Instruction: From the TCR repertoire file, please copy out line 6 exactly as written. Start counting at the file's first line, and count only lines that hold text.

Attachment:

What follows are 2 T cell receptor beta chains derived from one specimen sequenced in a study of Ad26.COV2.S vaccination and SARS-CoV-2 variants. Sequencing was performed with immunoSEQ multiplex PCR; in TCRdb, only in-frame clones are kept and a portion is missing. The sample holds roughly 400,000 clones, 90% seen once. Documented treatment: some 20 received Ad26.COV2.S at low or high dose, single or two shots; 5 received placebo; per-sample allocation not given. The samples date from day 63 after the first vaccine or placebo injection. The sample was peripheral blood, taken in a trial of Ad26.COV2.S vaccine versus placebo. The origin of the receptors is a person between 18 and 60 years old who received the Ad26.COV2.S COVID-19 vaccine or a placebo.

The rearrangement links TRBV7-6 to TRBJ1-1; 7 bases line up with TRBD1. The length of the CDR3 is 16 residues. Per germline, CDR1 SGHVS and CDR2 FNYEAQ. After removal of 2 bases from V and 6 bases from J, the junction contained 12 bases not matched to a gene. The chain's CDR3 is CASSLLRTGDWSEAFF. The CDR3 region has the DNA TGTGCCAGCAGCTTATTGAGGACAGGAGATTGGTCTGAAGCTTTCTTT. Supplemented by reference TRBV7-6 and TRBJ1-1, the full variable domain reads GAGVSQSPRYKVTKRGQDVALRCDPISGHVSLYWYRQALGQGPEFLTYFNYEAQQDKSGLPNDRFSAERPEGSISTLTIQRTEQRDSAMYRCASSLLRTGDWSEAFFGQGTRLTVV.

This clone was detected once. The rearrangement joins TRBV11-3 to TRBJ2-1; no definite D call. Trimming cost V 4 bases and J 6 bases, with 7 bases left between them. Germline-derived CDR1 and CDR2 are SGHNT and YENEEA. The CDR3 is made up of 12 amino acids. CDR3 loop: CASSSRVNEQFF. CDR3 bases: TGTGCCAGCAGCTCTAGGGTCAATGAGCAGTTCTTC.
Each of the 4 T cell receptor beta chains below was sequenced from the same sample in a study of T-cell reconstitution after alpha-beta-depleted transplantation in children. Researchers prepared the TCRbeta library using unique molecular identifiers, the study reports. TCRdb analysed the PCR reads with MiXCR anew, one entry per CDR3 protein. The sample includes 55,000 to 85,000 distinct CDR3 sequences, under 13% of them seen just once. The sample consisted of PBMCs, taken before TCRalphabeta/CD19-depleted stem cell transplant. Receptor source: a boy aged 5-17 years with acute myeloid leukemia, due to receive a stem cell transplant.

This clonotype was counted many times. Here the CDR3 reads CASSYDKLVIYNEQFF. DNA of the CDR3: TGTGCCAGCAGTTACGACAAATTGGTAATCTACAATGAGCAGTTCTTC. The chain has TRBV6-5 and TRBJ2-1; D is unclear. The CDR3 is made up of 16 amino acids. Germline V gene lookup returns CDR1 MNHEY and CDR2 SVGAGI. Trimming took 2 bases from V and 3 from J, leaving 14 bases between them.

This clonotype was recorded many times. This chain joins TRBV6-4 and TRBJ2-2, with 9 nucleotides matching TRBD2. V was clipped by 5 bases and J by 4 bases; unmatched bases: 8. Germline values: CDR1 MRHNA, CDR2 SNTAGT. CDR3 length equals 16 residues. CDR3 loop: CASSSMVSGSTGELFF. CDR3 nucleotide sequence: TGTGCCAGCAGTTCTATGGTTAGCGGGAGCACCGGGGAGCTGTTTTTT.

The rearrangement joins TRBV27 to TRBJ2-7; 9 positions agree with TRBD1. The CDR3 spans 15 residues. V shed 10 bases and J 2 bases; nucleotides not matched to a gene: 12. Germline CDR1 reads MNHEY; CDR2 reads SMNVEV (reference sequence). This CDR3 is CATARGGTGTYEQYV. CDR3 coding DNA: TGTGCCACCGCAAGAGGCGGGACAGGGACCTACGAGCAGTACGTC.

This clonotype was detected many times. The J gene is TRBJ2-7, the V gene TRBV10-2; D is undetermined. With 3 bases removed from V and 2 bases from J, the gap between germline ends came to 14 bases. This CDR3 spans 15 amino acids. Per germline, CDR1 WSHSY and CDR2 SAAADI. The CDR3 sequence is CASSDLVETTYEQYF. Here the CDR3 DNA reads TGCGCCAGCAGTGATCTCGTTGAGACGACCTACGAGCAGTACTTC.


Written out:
This clonotype was recorded many times. This chain joins TRBV6-4 and TRBJ2-2, with 9 nucleotides matching TRBD2. V was clipped by 5 bases and J by 4 bases; unmatched bases: 8. Germline values: CDR1 MRHNA, CDR2 SNTAGT. CDR3 length equals 16 residues. CDR3 loop: CASSSMVSGSTGELFF. CDR3 nucleotide sequence: TGTGCCAGCAGTTCTATGGTTAGCGGGAGCACCGGGGAGCTGTTTTTT.